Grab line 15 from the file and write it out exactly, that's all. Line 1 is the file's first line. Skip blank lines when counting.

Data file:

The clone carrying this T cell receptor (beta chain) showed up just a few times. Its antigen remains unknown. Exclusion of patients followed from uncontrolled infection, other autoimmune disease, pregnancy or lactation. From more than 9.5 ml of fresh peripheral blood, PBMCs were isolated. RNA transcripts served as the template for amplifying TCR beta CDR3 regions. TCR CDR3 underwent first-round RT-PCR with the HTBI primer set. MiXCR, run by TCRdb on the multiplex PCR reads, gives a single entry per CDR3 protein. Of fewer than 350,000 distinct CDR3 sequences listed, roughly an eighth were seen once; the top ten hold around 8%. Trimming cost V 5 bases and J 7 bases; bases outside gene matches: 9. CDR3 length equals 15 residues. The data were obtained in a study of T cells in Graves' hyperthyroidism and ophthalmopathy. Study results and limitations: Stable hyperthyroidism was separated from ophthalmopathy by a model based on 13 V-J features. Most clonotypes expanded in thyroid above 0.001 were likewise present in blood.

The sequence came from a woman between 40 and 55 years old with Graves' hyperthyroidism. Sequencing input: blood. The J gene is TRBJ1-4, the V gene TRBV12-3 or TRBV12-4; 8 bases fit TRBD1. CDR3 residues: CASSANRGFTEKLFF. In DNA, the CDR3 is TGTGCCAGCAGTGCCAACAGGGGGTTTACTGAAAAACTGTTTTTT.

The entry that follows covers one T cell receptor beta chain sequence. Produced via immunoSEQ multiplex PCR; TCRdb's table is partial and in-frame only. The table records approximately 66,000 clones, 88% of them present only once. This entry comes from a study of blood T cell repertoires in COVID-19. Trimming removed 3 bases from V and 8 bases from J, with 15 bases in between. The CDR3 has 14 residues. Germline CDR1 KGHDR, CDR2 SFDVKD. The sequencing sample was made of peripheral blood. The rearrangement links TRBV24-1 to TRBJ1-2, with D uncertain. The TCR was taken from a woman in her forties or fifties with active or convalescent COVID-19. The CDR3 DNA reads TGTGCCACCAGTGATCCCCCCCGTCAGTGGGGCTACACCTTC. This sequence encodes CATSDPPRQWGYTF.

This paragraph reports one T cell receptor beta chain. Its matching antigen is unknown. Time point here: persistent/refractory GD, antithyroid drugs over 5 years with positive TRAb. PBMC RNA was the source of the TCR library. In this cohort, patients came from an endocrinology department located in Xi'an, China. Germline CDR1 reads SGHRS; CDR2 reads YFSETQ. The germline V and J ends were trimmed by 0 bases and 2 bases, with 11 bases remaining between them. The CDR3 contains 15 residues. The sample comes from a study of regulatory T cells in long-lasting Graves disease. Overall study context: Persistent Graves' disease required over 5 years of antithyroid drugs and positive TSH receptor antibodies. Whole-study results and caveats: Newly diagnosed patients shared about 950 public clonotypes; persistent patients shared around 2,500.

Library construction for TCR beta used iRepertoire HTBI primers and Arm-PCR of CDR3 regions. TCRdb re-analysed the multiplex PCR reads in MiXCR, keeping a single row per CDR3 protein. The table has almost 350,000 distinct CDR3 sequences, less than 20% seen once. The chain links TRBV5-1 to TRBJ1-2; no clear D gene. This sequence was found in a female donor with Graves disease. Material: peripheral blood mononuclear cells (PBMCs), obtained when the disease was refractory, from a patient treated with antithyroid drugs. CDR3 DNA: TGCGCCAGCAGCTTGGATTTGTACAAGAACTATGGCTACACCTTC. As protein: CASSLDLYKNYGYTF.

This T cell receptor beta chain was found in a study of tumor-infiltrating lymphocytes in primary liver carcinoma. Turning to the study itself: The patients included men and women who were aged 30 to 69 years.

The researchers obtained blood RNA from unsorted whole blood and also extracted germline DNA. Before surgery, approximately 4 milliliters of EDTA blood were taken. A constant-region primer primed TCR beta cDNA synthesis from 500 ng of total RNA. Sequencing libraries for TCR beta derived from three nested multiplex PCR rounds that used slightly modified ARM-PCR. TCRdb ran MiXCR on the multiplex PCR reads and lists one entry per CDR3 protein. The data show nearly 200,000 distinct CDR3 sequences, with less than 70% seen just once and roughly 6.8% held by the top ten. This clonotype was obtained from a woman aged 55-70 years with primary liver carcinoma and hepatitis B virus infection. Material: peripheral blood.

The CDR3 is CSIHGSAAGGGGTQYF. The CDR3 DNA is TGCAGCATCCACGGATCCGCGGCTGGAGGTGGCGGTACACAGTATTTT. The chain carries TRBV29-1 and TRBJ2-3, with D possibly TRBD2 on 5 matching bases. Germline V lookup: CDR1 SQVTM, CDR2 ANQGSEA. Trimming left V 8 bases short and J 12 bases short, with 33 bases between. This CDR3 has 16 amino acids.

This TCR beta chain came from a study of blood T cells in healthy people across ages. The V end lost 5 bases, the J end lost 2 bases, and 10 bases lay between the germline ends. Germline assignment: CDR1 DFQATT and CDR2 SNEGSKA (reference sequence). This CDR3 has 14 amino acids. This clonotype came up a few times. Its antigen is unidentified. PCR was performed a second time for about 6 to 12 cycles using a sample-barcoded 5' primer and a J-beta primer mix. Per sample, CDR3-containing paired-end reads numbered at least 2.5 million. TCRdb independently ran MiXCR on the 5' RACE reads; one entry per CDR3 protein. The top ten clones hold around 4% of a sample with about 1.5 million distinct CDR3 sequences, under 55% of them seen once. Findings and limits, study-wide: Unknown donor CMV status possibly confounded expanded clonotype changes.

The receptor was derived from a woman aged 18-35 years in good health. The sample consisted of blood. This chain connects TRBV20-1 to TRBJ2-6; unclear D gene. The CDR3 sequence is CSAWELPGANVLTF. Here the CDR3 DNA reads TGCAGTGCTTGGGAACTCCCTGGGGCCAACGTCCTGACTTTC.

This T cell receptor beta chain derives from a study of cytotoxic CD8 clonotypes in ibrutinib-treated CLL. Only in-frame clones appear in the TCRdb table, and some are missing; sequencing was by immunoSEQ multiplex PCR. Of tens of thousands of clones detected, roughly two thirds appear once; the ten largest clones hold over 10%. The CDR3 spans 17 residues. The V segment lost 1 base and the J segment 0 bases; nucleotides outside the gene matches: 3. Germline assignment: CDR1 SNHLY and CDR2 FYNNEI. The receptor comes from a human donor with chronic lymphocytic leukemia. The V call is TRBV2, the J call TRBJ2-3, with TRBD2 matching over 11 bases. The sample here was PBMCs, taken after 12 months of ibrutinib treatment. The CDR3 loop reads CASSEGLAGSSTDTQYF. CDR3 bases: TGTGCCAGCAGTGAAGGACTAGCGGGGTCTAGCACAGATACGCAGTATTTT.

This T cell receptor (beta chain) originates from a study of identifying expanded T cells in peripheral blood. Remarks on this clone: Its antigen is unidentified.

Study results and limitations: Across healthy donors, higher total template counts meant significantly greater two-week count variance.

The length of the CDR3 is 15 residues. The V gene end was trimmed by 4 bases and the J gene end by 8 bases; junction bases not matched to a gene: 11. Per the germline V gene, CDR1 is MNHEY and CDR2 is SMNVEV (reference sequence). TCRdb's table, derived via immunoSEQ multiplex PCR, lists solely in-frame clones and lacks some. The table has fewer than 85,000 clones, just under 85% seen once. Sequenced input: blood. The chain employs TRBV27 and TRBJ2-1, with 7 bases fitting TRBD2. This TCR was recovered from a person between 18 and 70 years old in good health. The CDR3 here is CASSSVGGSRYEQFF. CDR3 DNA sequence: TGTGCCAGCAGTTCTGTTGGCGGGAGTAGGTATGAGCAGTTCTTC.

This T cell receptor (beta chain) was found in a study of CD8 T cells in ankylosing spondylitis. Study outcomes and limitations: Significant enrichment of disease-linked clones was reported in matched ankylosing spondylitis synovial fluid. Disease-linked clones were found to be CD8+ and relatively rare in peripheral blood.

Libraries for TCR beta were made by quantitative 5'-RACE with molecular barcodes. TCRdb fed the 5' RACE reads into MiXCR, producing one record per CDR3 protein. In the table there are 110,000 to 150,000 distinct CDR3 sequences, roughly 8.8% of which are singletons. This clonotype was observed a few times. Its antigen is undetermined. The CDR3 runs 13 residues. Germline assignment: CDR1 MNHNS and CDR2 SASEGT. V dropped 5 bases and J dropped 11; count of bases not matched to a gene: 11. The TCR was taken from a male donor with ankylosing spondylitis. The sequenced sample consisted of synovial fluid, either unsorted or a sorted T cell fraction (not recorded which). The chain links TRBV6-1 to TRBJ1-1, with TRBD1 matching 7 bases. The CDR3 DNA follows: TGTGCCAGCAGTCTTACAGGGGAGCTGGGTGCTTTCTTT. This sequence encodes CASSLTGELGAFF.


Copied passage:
This T cell receptor (beta chain) was found in a study of CD8 T cells in ankylosing spondylitis. Study outcomes and limitations: Significant enrichment of disease-linked clones was reported in matched ankylosing spondylitis synovial fluid. Disease-linked clones were found to be CD8+ and relatively rare in peripheral blood.